March 31Designing Social Interfaces Web 2.0 Expo workshop slides
March 23Slides from Designing Social Interfaces at IA Summit 2009
January 3gee and i've only met barlow once
October 15About this new book I'm (co-)writing
September 12Open Hackday 08 begins
April 22Three talks for the price of, well, none
April 17Social design patterns slides from BayCHI last week
January 29Notchup invites a cock-up?
January 9Help me write my book about presence
December 13Community site responds to homicide epidemic in Oakland
October 23Enumerating social media patterns: a work in progress
October 18Set the terms of the debate
September 30RE: Join my network on LinkedIn
September 28Oakland for Obama?
September 20Sisters are doing it for themselves
September 19Shining a spotlight on money in politics
September 16Looks like Mash is in beta
September 13Reputation and Patterns at SXSW
September 12Build your own search robot at Searchbots
August 17BarCamp virgin here - be gentle
August 16Sifry steps down as Technorati CEO
July 10Groundswell author on blogging a book
July 2Podcast of my SXSW panel now live
June 21I need to hire Liza Sabater as my publicist
May 23Technorati launches new design
May 4Answering danah's twitter questions
April 23Avoid Tagged.com like the plague
April 21Amazon adds social networking
April 12Email messages don't disappear that easily
April 10I'm impressed by pobox.com's customer service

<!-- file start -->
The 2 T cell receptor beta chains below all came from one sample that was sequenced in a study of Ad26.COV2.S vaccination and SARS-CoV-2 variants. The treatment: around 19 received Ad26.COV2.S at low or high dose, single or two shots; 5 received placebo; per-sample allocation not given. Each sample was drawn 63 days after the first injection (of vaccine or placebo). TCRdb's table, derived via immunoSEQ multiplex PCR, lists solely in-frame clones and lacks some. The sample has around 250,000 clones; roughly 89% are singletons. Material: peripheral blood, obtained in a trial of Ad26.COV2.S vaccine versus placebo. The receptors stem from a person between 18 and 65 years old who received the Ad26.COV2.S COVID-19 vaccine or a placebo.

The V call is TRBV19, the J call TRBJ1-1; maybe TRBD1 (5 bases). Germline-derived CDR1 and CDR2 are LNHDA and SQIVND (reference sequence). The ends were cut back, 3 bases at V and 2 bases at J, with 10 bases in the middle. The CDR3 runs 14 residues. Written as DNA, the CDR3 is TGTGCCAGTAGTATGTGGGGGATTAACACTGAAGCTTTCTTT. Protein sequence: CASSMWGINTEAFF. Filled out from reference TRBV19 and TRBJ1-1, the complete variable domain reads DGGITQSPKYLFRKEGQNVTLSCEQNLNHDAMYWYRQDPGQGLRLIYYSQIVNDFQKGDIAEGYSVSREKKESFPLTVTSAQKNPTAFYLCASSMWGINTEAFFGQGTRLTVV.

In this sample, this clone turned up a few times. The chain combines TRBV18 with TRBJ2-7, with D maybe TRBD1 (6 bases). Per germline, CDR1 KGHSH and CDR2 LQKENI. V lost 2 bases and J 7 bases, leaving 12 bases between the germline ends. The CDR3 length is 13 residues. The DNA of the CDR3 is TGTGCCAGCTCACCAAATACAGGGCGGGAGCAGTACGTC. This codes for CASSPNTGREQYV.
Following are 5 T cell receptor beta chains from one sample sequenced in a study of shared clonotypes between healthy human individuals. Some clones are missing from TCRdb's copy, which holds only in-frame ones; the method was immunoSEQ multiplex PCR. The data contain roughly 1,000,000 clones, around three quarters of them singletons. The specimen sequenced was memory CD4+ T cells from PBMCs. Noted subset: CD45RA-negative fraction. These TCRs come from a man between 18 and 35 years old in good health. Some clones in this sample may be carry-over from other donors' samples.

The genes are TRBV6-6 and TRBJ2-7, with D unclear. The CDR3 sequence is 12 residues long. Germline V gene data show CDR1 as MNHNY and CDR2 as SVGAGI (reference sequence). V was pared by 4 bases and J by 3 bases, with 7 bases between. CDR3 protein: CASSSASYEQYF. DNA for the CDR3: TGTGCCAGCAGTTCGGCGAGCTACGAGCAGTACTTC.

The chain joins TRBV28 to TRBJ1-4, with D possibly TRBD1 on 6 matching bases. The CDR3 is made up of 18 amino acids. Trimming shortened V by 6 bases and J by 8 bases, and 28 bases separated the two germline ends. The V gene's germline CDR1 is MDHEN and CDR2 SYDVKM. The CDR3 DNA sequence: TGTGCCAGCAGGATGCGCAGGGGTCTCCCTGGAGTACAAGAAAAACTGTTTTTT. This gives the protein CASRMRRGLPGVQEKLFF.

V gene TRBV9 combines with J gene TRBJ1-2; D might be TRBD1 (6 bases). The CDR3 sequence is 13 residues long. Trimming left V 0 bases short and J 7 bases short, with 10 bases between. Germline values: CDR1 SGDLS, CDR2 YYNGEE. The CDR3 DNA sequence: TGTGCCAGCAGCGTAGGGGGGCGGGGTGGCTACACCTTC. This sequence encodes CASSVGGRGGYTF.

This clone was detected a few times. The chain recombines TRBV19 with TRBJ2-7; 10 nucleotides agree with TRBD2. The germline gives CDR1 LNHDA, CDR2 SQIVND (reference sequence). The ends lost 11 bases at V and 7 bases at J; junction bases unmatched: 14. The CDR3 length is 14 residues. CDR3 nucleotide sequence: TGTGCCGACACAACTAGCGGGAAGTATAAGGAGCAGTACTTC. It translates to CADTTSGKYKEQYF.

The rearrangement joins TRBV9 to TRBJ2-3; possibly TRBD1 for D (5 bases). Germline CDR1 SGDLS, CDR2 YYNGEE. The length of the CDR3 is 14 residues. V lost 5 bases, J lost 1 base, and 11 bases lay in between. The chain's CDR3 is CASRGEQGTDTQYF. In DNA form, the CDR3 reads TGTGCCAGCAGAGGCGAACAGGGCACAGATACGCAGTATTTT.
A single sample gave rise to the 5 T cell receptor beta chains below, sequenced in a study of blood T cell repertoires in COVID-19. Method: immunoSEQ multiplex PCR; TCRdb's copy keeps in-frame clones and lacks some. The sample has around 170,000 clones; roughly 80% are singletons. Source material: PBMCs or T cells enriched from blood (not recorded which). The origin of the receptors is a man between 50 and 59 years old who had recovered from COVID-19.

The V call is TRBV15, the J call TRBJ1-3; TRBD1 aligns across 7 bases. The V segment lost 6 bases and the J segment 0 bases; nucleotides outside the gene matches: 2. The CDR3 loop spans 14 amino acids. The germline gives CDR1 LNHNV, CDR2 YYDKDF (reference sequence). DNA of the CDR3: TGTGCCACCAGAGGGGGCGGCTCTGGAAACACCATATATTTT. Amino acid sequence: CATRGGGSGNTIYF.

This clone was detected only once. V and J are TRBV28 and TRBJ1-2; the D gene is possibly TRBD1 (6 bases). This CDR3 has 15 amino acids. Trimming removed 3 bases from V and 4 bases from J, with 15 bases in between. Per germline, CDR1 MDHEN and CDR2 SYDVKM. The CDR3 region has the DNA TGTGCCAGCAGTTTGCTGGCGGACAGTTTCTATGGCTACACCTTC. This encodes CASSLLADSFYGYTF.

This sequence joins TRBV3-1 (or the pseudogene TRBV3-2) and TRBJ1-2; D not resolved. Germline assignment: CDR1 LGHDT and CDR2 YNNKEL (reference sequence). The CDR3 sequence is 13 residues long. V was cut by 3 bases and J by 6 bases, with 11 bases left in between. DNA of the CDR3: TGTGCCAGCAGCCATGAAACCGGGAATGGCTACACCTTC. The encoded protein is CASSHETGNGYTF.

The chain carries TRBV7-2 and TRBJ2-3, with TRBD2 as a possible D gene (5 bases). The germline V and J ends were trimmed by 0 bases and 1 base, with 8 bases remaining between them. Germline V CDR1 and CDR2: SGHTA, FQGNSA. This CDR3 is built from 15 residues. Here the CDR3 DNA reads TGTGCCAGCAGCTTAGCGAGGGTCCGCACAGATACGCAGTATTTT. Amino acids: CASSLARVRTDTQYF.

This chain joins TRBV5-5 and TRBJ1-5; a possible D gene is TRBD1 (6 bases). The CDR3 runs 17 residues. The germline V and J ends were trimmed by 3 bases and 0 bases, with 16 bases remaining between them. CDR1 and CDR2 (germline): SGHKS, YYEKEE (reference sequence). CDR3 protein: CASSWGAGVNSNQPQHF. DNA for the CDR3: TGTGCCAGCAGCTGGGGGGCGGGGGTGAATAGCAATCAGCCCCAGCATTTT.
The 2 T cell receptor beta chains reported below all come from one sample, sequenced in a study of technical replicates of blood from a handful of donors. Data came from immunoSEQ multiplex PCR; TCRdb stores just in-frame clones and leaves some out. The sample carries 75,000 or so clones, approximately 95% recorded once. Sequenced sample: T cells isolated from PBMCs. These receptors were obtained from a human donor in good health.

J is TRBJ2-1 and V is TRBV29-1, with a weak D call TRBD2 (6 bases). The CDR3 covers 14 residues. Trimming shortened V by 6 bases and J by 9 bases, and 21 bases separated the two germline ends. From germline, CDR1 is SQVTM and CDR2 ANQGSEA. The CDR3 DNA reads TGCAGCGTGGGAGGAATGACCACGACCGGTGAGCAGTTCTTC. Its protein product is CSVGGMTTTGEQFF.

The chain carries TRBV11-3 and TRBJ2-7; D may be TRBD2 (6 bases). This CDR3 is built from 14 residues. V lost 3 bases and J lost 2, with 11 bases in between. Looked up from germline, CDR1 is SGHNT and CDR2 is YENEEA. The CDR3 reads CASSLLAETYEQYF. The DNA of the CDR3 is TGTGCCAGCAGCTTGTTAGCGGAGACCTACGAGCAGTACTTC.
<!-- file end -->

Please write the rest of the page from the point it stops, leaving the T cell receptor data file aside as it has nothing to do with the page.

March 30Men and women respond differently to Kathy Sierra
Blog responses to my SxSW panel
March 28You are your own words
March 21My slides from SxSW
Yet another friend metaphor (for twitter)
March 5Open sourcing the patent process
December 6Catching up with NAN
October 31What's a 'community advocate'?
October 30Grattan School evening lecture program (SF)
October 27Raw notes from technology roundtable with former Presidential candidate Mark Warner in San Francisco on November 17, 2006
Glorum, a tagged forum about anything
September 21Reuters grant underwrites NewAssignment.Net budget
Maps for the masses, now with custom stylin'
September 13Blogs United supports local bloggers
September 11Jay Rosen discusses NewAssignment.net
September 6The web is inherently social
September 1Outing Sen. Ted Stevens
August 30Brief audio interview with me from last year
Stolen phone automatically uploads photos of thief's family to Flickr
August 15Social software provides buffer for shy people